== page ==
PROKLA-Redaktion und Verlag: Die PROKLA-Umfrage
Elmar Altvater: Klaus-Dieter Tangermann - Ein Nachruf
Sabine Nuss: Download ist Diebstahl? Eigentum in einer digitalen Welt
Werner Winzerling: Linux und Freie Software. Eine Entmystifizierung
Rainer Kuhlen: Napsterisierung und Venterisierung. Bausteine zu einer politischen Ökonomie des Wissens
Boris Gröndahl: Die Tragedy of the anticommons. Kapitalistische Eigen-tumskritik im Patentwesen
Michael Frein: Die Globalisierung von Rechten an geistigem Eigentum und der Nord-Süd Konflikt
Jeanette Hofmann: 'Weisheit, Wahrheit und Witz' - Über die Personali-sierung eines Allgemeinguts
Susanne Hildebrand: Die Privatisierung des mexikanischen Ejido
SUMMARIES PROKLA 126, Vol. 32 (2002), No. 1
Sabine Nuss: Is Download Robbery? From the beginning the commerciali-zation of world wide web has been accompanied by discussions about In-tellectual Property Rights. Here two positions can be identified: Claiming strong property protection for digital goods through special measures of technology and legislation and emphasizing on "information wants to be free", proclaiming that strong property protection more likely will be a hindrance for research and development. Though the two positions seem to be quite contrary, the article tries to show, that both originate from the same philosophical and political approach based on John Locke and his modern advocate Douglass North. Karl Marx fundamentally critizised this approach presenting an alternative view of role and function of property in capitalistic economies. Following this method of analysis it is indicated that changes in property re-gimes on the basis of digital technology seem to be a vanguard of mod-ernised capitalism.
Werner Winzerling: Free and Open Source Software in the horizontal computer industry. Since the great success of the operating system Linux, the development of Free and Open Source Software is broad dis-cussed. This is also seen as the beginning of a new economic develop-ment. This paper examines, what makes Linux actually so significant for the computer industry. First Linux is critical evaluated and placed opposite the Microsoft operating systems. Than some substantial new influences on the development and production in the computer in-dustry are worked out. On the one hand this are modifications in the production chain of computers and on the other hand network effects (externalization), which proceed from these products. On the basis of this new economic situation the Linux phenomenon is explained and it is shown from which the great importance of Microsoft in the computer industry results at present.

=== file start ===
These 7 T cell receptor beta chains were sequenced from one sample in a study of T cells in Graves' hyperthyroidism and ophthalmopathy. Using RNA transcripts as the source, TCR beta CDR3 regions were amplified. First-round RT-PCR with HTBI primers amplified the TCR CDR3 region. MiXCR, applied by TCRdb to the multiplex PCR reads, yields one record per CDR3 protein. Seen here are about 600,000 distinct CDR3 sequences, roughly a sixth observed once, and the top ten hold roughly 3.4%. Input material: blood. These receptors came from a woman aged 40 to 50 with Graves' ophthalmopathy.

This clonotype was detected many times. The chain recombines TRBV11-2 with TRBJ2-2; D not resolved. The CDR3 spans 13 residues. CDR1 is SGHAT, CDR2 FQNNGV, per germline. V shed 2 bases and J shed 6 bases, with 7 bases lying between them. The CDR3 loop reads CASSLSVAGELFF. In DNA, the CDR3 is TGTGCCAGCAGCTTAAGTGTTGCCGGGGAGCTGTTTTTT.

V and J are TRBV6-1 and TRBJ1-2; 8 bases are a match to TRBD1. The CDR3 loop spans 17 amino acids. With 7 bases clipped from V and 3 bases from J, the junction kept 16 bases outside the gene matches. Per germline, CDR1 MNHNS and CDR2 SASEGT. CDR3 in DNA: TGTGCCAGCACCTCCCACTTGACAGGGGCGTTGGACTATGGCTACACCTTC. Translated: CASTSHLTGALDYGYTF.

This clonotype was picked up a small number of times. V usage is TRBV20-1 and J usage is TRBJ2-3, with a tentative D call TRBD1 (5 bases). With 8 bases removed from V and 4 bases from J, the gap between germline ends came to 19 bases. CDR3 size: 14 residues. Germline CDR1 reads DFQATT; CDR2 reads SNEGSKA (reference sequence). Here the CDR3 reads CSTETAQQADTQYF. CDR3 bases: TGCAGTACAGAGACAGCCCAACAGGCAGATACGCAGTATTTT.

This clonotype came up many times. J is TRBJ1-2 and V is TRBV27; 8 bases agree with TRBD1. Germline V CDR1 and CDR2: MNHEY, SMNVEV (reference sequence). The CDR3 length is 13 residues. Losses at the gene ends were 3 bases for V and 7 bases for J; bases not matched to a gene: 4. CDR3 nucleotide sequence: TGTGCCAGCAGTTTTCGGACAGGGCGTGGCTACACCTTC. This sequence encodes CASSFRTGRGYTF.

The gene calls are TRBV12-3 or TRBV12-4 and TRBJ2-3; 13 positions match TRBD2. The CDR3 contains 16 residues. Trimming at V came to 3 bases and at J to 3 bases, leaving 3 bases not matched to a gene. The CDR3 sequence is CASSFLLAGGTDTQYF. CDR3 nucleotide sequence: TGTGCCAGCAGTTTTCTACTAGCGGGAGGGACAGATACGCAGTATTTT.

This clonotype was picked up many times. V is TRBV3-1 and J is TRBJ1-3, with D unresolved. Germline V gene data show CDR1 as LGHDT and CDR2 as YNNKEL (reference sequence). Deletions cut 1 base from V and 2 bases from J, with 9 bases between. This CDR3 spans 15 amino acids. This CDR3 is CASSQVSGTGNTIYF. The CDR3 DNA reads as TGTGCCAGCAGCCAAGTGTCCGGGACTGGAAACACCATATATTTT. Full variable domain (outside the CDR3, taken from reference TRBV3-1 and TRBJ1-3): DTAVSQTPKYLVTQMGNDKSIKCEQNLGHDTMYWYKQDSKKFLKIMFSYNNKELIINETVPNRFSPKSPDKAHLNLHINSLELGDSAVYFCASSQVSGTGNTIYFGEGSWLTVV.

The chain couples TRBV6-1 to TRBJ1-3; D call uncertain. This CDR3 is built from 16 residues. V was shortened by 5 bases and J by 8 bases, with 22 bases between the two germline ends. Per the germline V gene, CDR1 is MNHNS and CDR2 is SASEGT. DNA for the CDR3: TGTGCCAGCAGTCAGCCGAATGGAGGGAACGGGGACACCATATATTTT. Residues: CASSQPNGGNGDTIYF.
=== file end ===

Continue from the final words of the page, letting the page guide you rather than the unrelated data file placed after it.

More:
Rainer Kuhlen: Napsterization and Venterization. We use the alterna-tive concepts of napsterization (information sharing) and venteriza-tion (commerzialization and control) to characterize the main trends within information markets for organisation, production and usage of knowledge. In particular, "napsterization" will be described with re-spect to Napster itself, to the DVD conflict, to Digital Rights Man-agement for digital products such as E-books, and to problems and po-tentials of information sharing in scientific environments. Assuming that knowledge cannot and should not be fully controlled in electronic spaces we suggest that the principles of information sharing, distrib-uted information work, pricing for information, and value-added ser-vices should be adopted by the information economy rather than con-tinuing a costly and unwinnable information war" between napsterizers and venterizers.